• Dança 5
2024-02-21 | 3 p.m. | NOVA FCSH, Colégio Almada Negreiros, Campolide (Lisbon) | Room 208 -  Floor 2 | Zoom Room 
Free entrance, both in presence and online:
Zoom Room
Meeting ID: 359 090 5798
Pass code: 295344
The music ecosystem versus the music doughnut: a comparison of two concepts for envisioning the future of music during the climate crisis 
Matt Brennan | University of Glasgow
This talk falls into three parts. First, I provide an overview of how the term ‘music ecosystem’ has gained increasing prevalence over the past decade across a range of communities, including the music industries, state-funded bodies and policymakers, and the academy. I outline the ideology underpinning music ecosystems as they are currently conceived, and contrast this against their dependence upon a biosphere which is under threat of collapse (Bradshaw et al 2021). Second, I propose that existing definitions of ‘music ecosystem’ could be constructively informed by Raworth’s (2012) concept of doughnut economics. A potentially valuable (though not the only) definition of ‘music ecosystem’ could therefore be ‘a sustainable system for musical life that contributes to a social foundation of well-being that no one should fall below, while respecting the ecological ceiling of planetary pressure that we should not go beyond. A sustainable music ecosystem operates between the limits of the aforementioned foundation and ceiling – a safe and just musical space for all.’ Third, I consider how the concepts of the music ecosystem and the music doughnut apply to two case studies in the city of Glasgow: Music Broth and TRNSMT Festival.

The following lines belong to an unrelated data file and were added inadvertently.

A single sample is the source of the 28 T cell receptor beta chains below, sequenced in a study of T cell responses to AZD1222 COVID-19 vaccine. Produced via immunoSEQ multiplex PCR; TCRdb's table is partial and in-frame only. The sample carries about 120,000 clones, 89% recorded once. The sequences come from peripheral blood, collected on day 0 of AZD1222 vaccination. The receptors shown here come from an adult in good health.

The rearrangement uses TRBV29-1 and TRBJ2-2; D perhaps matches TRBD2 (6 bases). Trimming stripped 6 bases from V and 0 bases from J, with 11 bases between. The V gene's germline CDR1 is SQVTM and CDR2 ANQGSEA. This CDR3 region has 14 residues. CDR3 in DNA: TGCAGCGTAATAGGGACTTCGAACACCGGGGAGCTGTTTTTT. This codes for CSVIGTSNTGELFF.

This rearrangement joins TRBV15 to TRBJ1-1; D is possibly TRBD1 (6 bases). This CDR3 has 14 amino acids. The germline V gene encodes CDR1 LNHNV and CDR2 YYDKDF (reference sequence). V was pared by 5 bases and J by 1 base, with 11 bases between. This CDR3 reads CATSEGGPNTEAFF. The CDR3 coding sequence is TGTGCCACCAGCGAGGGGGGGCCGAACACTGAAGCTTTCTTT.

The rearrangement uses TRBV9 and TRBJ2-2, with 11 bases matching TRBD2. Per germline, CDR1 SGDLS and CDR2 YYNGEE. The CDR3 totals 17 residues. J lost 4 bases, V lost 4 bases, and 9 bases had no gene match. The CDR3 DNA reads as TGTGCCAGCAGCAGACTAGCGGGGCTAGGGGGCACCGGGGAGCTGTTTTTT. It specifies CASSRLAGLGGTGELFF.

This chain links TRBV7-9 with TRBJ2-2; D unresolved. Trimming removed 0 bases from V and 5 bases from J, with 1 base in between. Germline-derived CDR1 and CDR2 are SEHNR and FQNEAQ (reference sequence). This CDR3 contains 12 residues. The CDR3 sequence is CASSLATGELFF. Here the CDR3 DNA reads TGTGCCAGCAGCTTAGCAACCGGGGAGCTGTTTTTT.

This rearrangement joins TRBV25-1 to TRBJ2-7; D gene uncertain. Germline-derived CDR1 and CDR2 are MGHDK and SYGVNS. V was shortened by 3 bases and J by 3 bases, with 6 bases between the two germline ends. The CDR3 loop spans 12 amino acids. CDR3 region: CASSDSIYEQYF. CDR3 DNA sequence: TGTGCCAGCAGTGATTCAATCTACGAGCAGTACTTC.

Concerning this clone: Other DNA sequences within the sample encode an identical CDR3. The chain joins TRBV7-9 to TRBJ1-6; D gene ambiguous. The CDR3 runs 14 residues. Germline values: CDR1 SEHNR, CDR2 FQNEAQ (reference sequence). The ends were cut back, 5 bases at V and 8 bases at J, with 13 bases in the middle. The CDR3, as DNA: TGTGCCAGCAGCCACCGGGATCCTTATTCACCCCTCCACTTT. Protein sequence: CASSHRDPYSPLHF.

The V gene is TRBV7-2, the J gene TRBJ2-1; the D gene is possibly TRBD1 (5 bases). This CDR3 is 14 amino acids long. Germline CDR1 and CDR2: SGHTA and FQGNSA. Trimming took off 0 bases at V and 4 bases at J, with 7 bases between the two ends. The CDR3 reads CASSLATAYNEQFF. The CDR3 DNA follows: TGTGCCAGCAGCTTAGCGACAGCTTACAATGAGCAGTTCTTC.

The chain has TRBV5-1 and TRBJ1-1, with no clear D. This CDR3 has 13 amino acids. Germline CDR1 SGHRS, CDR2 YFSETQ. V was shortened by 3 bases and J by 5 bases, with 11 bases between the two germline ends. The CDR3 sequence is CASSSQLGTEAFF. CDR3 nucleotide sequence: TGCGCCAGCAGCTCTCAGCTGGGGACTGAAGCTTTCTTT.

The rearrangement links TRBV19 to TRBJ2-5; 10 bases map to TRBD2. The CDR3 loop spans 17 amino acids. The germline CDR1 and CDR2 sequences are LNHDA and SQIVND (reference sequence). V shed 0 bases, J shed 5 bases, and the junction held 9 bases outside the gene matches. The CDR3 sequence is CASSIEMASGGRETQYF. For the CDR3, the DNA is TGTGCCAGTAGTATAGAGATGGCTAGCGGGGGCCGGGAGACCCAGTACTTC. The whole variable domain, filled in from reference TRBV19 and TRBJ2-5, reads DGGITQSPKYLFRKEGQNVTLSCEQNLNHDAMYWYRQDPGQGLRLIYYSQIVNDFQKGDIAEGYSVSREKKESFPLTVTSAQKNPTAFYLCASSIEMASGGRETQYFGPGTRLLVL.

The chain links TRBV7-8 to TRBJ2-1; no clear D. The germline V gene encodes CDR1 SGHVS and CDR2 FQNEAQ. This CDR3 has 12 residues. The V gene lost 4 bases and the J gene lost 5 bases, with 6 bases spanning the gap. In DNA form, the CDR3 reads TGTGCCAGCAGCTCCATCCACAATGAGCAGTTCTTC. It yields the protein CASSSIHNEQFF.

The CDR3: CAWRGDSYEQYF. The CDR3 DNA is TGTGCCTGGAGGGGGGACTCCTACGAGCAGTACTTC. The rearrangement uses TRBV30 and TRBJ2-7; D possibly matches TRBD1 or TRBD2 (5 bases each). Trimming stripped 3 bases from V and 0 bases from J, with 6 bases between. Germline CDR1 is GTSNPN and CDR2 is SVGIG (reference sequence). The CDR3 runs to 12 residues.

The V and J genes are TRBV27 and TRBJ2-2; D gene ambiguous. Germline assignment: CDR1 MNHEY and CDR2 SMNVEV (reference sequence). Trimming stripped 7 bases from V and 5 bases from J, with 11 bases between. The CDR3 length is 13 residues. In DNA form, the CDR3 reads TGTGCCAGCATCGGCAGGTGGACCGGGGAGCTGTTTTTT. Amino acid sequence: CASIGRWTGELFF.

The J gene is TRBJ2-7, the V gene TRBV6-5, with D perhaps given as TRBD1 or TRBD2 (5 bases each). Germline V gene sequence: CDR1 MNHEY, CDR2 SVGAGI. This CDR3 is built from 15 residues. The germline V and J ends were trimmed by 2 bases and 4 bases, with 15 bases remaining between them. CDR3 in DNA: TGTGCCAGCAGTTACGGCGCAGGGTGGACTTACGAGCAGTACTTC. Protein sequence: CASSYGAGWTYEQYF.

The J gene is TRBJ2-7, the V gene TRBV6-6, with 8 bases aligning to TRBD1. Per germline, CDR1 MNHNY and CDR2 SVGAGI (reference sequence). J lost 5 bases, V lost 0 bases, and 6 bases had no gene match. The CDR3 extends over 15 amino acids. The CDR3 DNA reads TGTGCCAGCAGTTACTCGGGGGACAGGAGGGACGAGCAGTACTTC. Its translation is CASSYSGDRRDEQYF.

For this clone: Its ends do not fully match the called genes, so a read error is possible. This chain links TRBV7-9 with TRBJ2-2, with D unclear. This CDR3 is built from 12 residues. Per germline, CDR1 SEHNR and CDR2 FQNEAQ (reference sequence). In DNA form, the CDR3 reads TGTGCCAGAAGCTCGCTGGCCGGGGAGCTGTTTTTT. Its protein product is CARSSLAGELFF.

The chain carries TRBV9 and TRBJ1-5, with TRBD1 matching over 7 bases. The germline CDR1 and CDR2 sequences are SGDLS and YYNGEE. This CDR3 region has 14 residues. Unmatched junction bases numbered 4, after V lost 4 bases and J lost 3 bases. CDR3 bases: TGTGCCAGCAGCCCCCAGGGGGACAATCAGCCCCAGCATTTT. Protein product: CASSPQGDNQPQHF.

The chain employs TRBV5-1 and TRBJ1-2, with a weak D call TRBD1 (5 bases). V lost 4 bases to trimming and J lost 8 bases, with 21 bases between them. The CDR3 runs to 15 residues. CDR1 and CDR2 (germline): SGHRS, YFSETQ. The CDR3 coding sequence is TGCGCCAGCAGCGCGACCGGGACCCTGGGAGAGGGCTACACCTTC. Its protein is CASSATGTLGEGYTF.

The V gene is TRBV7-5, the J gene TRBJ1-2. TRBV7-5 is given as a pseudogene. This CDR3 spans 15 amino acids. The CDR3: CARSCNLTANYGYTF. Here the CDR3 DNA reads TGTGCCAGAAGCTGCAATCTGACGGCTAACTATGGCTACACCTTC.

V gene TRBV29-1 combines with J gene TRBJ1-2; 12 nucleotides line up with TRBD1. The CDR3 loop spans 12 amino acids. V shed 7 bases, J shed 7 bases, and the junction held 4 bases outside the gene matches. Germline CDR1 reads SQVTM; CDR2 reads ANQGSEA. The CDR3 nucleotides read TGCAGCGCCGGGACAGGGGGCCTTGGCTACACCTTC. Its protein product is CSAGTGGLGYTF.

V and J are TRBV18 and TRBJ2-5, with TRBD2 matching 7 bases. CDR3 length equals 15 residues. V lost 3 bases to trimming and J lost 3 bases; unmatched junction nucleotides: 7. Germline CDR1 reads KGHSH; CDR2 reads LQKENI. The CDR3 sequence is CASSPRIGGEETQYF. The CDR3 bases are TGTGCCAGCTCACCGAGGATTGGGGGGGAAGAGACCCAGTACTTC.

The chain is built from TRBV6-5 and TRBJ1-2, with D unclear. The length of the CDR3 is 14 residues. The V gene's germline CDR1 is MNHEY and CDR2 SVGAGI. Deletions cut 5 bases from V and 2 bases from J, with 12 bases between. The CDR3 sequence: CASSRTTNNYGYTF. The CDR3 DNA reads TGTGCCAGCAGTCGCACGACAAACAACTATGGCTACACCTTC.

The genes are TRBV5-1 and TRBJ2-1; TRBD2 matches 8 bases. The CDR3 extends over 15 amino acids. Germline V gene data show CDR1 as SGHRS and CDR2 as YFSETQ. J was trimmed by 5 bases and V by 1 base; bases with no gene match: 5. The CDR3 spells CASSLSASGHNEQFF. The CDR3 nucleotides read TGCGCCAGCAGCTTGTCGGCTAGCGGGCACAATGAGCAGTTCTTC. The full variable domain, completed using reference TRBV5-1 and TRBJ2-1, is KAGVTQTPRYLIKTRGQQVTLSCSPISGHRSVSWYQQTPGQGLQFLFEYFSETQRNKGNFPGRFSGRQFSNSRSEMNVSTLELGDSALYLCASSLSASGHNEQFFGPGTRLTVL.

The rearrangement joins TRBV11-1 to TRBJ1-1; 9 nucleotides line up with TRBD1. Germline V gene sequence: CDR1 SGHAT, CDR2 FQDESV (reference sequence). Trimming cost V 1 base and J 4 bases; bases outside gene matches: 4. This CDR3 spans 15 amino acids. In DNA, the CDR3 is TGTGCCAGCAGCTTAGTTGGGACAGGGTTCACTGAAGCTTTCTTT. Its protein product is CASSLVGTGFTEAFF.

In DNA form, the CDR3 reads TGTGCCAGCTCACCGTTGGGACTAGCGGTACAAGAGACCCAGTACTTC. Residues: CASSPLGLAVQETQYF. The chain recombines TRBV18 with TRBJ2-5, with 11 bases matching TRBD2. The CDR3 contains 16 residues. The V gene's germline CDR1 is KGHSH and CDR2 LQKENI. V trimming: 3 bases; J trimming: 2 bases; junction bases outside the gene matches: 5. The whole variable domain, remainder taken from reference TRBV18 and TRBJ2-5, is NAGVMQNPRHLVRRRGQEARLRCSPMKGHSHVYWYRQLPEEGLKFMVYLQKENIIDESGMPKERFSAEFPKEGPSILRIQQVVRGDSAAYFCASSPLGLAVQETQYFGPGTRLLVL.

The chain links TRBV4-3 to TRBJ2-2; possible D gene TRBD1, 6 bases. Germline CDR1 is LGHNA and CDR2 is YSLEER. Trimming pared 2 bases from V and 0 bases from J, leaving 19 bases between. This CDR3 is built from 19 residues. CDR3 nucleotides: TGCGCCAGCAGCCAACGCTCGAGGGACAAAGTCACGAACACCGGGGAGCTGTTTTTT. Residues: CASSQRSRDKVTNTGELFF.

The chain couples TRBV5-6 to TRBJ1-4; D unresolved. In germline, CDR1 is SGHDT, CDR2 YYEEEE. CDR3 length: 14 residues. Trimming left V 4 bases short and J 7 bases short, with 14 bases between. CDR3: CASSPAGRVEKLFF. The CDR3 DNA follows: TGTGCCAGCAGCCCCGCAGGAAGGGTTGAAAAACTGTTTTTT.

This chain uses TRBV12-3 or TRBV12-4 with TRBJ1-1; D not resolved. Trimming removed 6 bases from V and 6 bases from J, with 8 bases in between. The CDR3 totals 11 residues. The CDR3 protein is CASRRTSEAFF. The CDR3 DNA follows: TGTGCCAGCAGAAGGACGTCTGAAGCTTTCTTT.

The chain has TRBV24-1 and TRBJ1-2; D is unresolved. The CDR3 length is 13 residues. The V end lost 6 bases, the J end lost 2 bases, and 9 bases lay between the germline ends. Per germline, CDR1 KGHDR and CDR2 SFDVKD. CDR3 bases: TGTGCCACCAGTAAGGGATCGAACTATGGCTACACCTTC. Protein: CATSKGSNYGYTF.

Matt Brennan | Professor of Popular Music and Convenor of the MSc Music Industries at the University of Glasgow. He has served as Chair of the UK and Ireland branch of the International Association for the Study of Popular Music (IASPM), and has authored and edited several books in the field of popular music studies. His latest book, Kick It: A Social History of the Drum Kit (Oxford University Press) was named one of the "best music books of 2020" by the Financial Times, and his previous monograph, When Genres Collide (Bloomsbury), was named as one of Pitchfork’s “Favourite Music Books of 2017”. In 2018 he led the UK Live Music Census, the first nationwide census of its kind in the world. He is currently researching environmental sustainability strategies for music cities, using Glasgow as a case study.